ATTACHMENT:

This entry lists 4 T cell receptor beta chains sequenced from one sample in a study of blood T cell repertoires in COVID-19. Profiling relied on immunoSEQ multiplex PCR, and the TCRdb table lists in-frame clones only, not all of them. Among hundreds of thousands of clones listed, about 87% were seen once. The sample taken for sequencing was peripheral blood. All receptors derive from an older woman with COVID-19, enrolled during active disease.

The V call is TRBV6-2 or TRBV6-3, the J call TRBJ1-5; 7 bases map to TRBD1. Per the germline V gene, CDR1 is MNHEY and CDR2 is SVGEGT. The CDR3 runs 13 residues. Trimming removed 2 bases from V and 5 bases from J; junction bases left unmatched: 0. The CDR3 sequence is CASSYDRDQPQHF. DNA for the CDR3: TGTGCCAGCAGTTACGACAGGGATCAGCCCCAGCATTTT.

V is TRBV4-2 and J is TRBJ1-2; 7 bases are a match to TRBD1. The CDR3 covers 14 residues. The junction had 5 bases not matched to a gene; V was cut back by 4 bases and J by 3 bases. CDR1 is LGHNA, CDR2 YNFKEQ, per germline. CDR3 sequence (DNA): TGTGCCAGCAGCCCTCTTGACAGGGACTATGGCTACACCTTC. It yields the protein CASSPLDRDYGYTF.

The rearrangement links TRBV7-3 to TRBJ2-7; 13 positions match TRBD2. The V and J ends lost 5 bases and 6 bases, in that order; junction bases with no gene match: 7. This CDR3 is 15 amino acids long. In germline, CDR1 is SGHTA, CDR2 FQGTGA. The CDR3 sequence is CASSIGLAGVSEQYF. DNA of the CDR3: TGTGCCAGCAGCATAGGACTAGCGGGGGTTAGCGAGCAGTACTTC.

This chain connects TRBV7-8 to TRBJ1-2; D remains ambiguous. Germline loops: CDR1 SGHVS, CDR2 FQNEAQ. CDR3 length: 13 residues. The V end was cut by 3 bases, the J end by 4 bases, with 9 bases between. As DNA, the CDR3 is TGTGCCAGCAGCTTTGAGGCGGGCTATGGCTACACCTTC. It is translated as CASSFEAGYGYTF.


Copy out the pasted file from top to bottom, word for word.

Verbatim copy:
This entry lists 4 T cell receptor beta chains sequenced from one sample in a study of blood T cell repertoires in COVID-19. Profiling relied on immunoSEQ multiplex PCR, and the TCRdb table lists in-frame clones only, not all of them. Among hundreds of thousands of clones listed, about 87% were seen once. The sample taken for sequencing was peripheral blood. All receptors derive from an older woman with COVID-19, enrolled during active disease.

The V call is TRBV6-2 or TRBV6-3, the J call TRBJ1-5; 7 bases map to TRBD1. Per the germline V gene, CDR1 is MNHEY and CDR2 is SVGEGT. The CDR3 runs 13 residues. Trimming removed 2 bases from V and 5 bases from J; junction bases left unmatched: 0. The CDR3 sequence is CASSYDRDQPQHF. DNA for the CDR3: TGTGCCAGCAGTTACGACAGGGATCAGCCCCAGCATTTT.

V is TRBV4-2 and J is TRBJ1-2; 7 bases are a match to TRBD1. The CDR3 covers 14 residues. The junction had 5 bases not matched to a gene; V was cut back by 4 bases and J by 3 bases. CDR1 is LGHNA, CDR2 YNFKEQ, per germline. CDR3 sequence (DNA): TGTGCCAGCAGCCCTCTTGACAGGGACTATGGCTACACCTTC. It yields the protein CASSPLDRDYGYTF.

The rearrangement links TRBV7-3 to TRBJ2-7; 13 positions match TRBD2. The V and J ends lost 5 bases and 6 bases, in that order; junction bases with no gene match: 7. This CDR3 is 15 amino acids long. In germline, CDR1 is SGHTA, CDR2 FQGTGA. The CDR3 sequence is CASSIGLAGVSEQYF. DNA of the CDR3: TGTGCCAGCAGCATAGGACTAGCGGGGGTTAGCGAGCAGTACTTC.

This chain connects TRBV7-8 to TRBJ1-2; D remains ambiguous. Germline loops: CDR1 SGHVS, CDR2 FQNEAQ. CDR3 length: 13 residues. The V end was cut by 3 bases, the J end by 4 bases, with 9 bases between. As DNA, the CDR3 is TGTGCCAGCAGCTTTGAGGCGGGCTATGGCTACACCTTC. It is translated as CASSFEAGYGYTF.